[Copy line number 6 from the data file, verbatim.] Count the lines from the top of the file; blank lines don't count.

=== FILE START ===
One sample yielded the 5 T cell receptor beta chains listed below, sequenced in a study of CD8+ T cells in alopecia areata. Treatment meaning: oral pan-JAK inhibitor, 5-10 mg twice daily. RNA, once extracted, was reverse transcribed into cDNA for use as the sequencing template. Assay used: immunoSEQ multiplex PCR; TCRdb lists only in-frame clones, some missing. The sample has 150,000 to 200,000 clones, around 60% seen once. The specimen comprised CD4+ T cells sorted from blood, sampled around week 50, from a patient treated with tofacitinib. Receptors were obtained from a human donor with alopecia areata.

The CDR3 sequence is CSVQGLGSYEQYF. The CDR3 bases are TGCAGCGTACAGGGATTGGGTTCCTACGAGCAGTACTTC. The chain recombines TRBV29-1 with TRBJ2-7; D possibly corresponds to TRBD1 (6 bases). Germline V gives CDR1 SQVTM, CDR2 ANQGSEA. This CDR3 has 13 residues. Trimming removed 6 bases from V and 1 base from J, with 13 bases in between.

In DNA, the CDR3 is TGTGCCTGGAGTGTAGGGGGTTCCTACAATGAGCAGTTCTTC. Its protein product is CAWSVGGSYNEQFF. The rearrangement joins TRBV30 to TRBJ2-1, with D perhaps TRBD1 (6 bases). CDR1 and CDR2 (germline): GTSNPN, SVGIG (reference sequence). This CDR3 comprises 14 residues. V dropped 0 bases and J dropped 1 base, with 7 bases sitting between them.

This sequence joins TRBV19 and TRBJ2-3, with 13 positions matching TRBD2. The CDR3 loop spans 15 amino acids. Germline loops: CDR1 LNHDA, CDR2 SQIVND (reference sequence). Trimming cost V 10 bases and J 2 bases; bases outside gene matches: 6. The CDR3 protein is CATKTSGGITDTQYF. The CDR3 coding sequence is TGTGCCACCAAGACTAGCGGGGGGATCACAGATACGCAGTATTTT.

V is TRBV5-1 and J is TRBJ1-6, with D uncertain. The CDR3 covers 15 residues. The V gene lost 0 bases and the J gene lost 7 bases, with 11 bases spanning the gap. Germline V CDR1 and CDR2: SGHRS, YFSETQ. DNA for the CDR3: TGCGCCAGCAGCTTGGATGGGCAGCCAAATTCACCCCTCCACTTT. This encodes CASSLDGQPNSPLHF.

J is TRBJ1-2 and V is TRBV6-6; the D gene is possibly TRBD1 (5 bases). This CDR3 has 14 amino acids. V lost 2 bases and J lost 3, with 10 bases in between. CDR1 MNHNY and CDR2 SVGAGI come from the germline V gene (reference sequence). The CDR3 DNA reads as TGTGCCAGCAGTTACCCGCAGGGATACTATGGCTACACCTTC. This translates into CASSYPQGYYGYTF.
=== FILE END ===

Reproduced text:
J is TRBJ1-2 and V is TRBV6-6; the D gene is possibly TRBD1 (5 bases). This CDR3 has 14 amino acids. V lost 2 bases and J lost 3, with 10 bases in between. CDR1 MNHNY and CDR2 SVGAGI come from the germline V gene (reference sequence). The CDR3 DNA reads as TGTGCCAGCAGTTACCCGCAGGGATACTATGGCTACACCTTC. This translates into CASSYPQGYYGYTF.